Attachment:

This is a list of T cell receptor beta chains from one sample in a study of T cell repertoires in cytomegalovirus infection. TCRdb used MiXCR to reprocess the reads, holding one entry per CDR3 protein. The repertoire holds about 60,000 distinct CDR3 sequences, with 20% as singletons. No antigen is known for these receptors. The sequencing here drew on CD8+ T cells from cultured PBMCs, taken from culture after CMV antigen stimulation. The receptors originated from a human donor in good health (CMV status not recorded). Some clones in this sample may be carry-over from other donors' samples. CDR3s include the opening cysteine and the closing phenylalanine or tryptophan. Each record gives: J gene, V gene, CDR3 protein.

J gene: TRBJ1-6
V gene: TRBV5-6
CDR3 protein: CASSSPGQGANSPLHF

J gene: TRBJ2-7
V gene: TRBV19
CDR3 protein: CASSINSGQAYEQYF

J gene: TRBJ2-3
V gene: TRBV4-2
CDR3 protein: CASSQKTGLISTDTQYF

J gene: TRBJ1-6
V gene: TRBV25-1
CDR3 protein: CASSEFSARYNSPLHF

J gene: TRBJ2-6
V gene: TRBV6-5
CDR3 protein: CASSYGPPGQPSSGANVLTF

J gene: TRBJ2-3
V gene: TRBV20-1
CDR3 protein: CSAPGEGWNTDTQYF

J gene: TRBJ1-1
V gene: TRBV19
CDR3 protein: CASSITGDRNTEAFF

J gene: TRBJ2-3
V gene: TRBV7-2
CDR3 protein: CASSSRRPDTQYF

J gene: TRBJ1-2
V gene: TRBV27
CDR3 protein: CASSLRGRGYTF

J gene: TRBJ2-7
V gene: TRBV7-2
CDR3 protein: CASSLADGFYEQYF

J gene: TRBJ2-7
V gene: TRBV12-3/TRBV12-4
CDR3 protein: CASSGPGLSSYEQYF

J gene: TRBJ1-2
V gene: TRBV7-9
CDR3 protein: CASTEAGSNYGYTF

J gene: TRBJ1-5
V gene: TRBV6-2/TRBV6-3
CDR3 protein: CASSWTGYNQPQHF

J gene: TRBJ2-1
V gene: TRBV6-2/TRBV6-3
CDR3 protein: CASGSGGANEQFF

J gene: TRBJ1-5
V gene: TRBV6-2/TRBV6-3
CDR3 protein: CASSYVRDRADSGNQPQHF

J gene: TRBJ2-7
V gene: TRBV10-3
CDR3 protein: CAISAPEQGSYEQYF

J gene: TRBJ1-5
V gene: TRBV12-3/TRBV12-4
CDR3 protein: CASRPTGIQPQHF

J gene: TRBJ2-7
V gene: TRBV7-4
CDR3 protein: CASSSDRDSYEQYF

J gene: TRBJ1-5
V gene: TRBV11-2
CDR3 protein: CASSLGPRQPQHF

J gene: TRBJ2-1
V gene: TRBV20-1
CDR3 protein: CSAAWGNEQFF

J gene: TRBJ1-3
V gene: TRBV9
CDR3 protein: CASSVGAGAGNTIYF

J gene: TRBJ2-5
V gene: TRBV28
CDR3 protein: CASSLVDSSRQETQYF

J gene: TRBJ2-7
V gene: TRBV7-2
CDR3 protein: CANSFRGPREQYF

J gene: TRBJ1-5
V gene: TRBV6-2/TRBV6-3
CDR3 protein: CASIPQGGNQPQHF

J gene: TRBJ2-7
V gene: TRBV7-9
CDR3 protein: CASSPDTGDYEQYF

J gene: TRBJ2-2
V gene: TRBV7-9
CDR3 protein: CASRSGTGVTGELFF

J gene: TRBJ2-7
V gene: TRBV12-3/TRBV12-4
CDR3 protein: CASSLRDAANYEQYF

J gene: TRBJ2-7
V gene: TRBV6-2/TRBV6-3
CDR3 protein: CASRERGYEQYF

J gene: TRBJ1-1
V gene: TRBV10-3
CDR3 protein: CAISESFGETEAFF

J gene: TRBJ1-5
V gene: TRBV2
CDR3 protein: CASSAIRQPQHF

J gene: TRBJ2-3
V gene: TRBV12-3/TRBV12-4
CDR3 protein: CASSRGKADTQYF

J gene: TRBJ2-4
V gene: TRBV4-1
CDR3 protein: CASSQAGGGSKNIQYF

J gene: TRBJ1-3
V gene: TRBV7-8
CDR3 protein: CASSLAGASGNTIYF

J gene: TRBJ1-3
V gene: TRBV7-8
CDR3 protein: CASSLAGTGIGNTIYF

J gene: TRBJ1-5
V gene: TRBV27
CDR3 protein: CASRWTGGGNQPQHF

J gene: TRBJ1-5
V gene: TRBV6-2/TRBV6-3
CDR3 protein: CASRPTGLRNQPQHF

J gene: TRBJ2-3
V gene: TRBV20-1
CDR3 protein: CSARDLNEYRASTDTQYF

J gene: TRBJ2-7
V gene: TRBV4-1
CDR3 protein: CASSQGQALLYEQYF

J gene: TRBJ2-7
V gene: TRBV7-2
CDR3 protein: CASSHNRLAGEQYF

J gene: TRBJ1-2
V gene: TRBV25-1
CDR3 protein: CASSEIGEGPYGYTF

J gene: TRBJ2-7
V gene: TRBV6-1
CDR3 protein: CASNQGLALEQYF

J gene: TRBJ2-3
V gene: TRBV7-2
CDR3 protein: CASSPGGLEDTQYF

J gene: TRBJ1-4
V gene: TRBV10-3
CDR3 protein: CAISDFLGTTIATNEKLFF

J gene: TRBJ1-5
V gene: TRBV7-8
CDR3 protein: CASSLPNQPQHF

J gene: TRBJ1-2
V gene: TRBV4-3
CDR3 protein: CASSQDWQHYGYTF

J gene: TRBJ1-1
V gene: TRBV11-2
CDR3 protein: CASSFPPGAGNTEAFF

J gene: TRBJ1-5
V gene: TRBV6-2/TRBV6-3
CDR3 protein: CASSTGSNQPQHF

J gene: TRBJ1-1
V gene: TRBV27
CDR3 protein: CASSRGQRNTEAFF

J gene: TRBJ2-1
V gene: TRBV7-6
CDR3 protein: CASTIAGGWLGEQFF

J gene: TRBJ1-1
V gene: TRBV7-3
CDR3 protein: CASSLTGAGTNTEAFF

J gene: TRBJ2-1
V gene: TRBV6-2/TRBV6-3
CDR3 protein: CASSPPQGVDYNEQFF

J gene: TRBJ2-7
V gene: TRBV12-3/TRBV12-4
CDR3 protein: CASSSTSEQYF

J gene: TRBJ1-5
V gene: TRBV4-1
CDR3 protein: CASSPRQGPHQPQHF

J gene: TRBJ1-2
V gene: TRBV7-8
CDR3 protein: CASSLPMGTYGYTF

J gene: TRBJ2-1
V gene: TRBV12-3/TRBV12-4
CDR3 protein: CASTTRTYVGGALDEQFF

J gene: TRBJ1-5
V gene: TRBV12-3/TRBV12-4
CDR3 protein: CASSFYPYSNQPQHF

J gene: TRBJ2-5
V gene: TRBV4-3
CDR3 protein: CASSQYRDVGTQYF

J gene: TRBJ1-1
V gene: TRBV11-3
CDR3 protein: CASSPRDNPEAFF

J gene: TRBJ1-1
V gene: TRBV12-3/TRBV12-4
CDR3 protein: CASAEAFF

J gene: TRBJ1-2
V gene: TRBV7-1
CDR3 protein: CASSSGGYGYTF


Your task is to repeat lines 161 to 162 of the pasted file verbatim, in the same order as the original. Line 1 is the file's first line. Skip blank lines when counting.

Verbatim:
J gene: TRBJ1-2
V gene: TRBV7-8